james mckay dot net
because there are few things that are less logical than business logic

Secure your contact form!

For the past week and a half a hacker seems to have been trying to use my contact form as a relay for sending spam.

I was first alerted to this at the start of last week when I received a couple of e-mail messages through my contact form that contained a garbled subject line and a message body that appeared to consist mainly of SMTP headers. Checking my website access logs indicated that they were specifying no user agent string and coming from a wide variety of IP addresses, which suggests to me that they were doing some kind of IP address spoofing.

I locked off my blog to POST requests from visitors with no user agent, and added a bit of code to save fuller details of these requests to a text file. One such request gave me this posted data:

UIMessage = thy9762@jamesmckay.net
UISubject = thy9762@jamesmckay.net
UIEmail = thy9762@jamesmckay.net
UIName = floated
Content-Type: text/plain; charset="us-ascii"
MIME-Version: 1.0
Content-Transfer-Encoding: 7bit
Subject: solicitude of my noble friends got the start of
bcc: charleselegbed@aol.com

53d44f59854c6571b004d87de523ce99
.

What is going on here? The variables UIMessage, UISubject, UIEmail and UIName are (or rather, were) the names of the input fields on my contact form. What this hacker seems to have done is to submit a request to my contact form containing the following information in the “UIName” field:

floated
Content-Type: text/plain; charset="us-ascii"
MIME-Version: 1.0
Content-Transfer-Encoding: 7bit
Subject: solicitude of my noble friends got the start of
bcc: charleselegbed@aol.com

53d44f59854c6571b004d87de523ce99
.

The net effect of this would be to stick some additional headers into the e-mail — including this bcc at the bottom to charleselegbed@aol.com, whoever he is. A Google search for this e-mail address finds a lot of apparently similarly compromised guestbooks, blog comments and the like, so presumably he’s running some kind of bot.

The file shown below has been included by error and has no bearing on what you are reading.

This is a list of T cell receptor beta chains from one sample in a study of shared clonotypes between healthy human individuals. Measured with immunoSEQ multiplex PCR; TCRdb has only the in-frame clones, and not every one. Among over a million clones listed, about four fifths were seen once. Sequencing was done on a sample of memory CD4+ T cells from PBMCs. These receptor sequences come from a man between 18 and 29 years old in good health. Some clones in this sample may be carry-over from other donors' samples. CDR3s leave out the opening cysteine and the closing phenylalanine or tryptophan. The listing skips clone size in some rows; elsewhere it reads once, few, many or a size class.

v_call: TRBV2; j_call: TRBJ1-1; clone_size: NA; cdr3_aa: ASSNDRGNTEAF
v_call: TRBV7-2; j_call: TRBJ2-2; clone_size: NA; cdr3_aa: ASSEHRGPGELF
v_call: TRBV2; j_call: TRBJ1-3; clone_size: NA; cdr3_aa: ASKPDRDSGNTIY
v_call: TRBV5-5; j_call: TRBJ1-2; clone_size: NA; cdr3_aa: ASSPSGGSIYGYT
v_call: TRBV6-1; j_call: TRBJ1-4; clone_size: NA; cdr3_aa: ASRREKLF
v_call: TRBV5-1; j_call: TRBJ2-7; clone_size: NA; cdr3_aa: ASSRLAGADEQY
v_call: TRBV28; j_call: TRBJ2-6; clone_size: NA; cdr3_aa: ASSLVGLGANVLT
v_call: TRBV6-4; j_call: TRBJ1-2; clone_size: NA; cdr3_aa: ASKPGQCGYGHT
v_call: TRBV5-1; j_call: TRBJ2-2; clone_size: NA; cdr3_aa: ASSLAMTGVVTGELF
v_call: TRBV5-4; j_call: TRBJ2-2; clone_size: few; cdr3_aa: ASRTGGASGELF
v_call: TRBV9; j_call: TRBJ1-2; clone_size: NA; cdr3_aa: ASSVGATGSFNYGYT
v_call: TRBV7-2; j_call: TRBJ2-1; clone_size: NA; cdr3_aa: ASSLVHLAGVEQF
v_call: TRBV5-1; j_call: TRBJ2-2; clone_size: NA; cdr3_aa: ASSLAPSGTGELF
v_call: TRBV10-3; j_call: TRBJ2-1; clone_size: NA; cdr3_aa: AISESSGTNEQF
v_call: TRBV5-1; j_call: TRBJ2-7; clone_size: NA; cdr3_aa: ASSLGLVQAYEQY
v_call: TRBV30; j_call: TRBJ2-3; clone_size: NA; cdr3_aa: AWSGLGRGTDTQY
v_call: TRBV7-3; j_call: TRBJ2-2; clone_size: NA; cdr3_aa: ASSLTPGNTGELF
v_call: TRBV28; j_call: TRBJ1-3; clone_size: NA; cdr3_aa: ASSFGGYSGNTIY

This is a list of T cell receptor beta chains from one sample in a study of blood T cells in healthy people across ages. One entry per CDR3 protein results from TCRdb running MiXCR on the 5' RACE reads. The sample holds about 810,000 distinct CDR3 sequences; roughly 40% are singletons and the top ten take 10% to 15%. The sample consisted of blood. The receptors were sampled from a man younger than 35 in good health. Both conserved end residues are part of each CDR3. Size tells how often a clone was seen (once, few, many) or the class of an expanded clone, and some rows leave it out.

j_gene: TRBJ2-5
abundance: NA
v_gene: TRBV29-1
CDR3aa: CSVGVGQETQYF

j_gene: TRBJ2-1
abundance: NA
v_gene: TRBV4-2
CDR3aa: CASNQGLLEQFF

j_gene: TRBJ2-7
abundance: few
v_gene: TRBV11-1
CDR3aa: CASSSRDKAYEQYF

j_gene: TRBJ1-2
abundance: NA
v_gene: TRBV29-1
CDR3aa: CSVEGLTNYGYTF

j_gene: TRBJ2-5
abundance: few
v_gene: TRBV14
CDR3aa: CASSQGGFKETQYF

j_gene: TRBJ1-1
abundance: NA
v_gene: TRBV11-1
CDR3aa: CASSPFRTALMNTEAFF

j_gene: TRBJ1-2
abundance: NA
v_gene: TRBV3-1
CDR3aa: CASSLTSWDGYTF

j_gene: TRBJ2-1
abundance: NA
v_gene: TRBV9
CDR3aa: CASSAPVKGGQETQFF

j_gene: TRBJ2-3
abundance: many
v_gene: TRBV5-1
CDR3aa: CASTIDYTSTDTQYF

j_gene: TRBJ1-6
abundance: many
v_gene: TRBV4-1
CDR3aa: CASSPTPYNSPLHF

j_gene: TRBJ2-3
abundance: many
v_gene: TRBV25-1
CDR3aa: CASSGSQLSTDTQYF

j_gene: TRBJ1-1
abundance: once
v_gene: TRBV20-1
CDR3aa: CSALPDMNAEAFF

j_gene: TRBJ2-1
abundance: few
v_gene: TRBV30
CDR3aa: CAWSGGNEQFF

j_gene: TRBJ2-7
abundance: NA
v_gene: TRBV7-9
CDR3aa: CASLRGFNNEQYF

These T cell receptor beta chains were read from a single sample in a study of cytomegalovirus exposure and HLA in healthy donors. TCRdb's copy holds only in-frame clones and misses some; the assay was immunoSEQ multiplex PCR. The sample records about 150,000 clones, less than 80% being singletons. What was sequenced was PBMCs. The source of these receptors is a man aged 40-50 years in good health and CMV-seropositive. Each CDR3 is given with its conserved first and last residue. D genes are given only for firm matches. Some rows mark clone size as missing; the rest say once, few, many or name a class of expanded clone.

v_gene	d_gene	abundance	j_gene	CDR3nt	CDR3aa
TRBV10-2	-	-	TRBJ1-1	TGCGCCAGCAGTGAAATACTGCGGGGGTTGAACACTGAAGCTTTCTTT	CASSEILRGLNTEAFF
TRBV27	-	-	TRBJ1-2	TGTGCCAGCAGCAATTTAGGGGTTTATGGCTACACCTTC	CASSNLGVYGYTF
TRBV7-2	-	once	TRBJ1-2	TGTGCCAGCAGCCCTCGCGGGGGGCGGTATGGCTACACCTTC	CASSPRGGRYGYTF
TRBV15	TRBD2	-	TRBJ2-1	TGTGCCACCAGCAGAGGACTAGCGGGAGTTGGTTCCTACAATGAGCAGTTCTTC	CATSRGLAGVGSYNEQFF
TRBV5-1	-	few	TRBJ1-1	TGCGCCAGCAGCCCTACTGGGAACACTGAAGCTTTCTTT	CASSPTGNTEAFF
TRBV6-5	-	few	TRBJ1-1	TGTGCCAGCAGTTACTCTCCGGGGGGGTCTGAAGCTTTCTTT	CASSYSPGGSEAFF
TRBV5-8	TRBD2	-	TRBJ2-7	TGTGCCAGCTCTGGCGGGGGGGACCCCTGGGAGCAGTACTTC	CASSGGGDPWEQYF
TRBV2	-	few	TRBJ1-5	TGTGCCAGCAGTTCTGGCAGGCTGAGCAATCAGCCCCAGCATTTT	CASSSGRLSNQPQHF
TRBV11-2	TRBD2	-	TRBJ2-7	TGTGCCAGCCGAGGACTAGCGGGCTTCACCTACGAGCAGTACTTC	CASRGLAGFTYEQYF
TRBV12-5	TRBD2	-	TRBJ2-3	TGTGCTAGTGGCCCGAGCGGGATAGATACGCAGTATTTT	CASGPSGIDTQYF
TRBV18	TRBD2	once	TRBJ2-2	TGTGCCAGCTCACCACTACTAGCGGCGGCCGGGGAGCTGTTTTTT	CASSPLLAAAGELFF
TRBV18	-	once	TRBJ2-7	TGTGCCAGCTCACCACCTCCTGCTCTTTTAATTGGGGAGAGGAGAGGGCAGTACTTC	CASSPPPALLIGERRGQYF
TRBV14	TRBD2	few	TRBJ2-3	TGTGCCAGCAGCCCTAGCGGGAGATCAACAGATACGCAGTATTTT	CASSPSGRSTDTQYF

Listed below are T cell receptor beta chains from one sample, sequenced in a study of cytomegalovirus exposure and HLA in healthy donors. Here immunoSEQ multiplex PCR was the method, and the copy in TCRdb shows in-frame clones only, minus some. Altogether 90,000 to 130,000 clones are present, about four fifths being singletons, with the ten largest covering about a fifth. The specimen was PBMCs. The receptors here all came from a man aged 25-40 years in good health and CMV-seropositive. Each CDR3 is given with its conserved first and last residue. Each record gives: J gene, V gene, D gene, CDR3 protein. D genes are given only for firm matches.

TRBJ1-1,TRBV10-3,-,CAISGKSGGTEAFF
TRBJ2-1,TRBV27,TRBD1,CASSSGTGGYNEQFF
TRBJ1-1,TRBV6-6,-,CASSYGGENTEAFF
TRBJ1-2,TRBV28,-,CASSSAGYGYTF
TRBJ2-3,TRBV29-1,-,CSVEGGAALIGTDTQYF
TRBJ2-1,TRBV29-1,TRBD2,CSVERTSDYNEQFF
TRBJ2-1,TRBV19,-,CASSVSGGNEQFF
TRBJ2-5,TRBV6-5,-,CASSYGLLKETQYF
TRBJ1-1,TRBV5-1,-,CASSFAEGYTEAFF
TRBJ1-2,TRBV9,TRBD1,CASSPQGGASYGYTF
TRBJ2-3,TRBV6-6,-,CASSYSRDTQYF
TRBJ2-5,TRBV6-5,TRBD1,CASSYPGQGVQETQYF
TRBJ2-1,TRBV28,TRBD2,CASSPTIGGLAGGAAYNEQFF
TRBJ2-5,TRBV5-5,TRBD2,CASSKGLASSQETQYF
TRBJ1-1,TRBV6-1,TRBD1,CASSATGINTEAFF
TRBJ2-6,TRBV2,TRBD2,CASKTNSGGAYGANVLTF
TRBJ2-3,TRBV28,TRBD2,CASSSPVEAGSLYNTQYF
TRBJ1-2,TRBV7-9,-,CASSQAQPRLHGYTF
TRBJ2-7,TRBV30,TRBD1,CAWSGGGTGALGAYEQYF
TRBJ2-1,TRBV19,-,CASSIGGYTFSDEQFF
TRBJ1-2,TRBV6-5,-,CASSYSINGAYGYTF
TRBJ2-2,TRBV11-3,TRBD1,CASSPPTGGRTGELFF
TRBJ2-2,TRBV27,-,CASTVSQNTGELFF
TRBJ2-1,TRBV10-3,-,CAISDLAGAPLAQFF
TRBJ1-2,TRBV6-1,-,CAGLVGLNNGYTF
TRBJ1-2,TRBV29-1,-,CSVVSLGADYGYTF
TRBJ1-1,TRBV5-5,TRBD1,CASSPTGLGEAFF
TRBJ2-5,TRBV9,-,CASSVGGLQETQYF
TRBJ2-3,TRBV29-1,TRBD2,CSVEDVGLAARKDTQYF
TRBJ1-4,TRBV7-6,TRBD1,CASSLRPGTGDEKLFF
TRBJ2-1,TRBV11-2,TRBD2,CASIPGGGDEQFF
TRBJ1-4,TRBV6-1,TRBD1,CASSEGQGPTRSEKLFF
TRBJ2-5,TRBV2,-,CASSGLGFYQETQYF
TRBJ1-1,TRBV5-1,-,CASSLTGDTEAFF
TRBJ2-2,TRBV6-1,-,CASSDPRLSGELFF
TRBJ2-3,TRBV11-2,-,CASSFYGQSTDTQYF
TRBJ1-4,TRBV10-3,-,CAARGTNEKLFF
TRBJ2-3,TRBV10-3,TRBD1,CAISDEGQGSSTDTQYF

The messages are coming fairly regularly, about two an hour between 5pm and 8am UTC or so, from a wide variety of IP addresses, which seems to indicate that they are being spoofed. It is possible to spoof your IP address but it does mean that you won’t receive a response from the web server. However, the hacker clearly isn’t interested in the response here: he’s more interested in seeing if his probing e-mail gets delivered, which he will be able to determine from the 32-character string at the top of the message subject. If he does, then the next stage would be to submit another request to your website using the relevant knowledge to send out a whole lot of spam.

I checked my e-mail logs to see if he had attempted this. Sure enough, he had, but his attempts had failed, thanks to a rather convenient size restriction that my ISP places on SMTP headers in e-mail messages.

Armed with this knowledge, I quickly added some code to my contact form to reject any submissions that include a newline character where there shouldn’t be one. I am also checking the sender’s e-mail address a lot more carefully as well, and I’ve renamed the contact form, the input fields on it, and the address to which contact e-mail messages are sent. However, I’m still getting regular requests for the original contact form. Since they are using IP address spoofing, they wouldn’t be receiving the 404 status code, but it’s still a bit odd, given that they won’t have received any probing e-mails for several days now.

The vulnerability particularly seems to affect PHP’s mail() function, which relies on the “additional headers” parameter for things such as setting the “From:” address, the priority, and so on. This parameter is supplied in the form of a string, which is blindly appended to the end of the SMTP headers in your e-mail message. This is in contrast to how it is done in ASP.NET, for instance, where additional headers are much more sensibly specified as a dictionary of key-value pairs.

To avoid problems with this, you need to validate your user input carefully. First, check that anything that is supposed to be a single-lined value actually is a single-lined value, i.e. it doesn’t contain carriage returns (‘r’) or linefeeds (‘n’). Secondly, check to ensure that anything that is supposed to be an e-mail address actually is an e-mail address. The blogging software that I use, WordPress, has this rather useful function:

function is_email($user_email) {
  $chars = "/^([a-z0-9+_]|-|.)+@(([a-z0-9_]|-)+.)+[a-z]{2,6}$/i";
  if(strstr($user_email, '@') && strstr($user_email, '.')) {
    if (preg_match($chars, $user_email)) {
      return true;
    } else {
      return false;
    }
  } else {
    return false;
  }
}

Finally, if you are constructing your e-mail address in the form “name” <email@address>, make sure that you strip out any characters that might confuse it from the name that the user supplies, such as quotation marks, square or angle brackets, and so on.

My initial tests on ASP.NET’s System.Web.Mail classes indicate that they are somewhat more robust, but this probably won’t stop them having a go regardless. This can be a little bit annoying, so it’s best to stick in some more validation anyway. You can never be too careful, after all!

1 comment:

  • # Reply from Warren Wysocki at 19:18 on 31 Dec 2005

    Impressive … ๐Ÿ™‚

Comments are closed.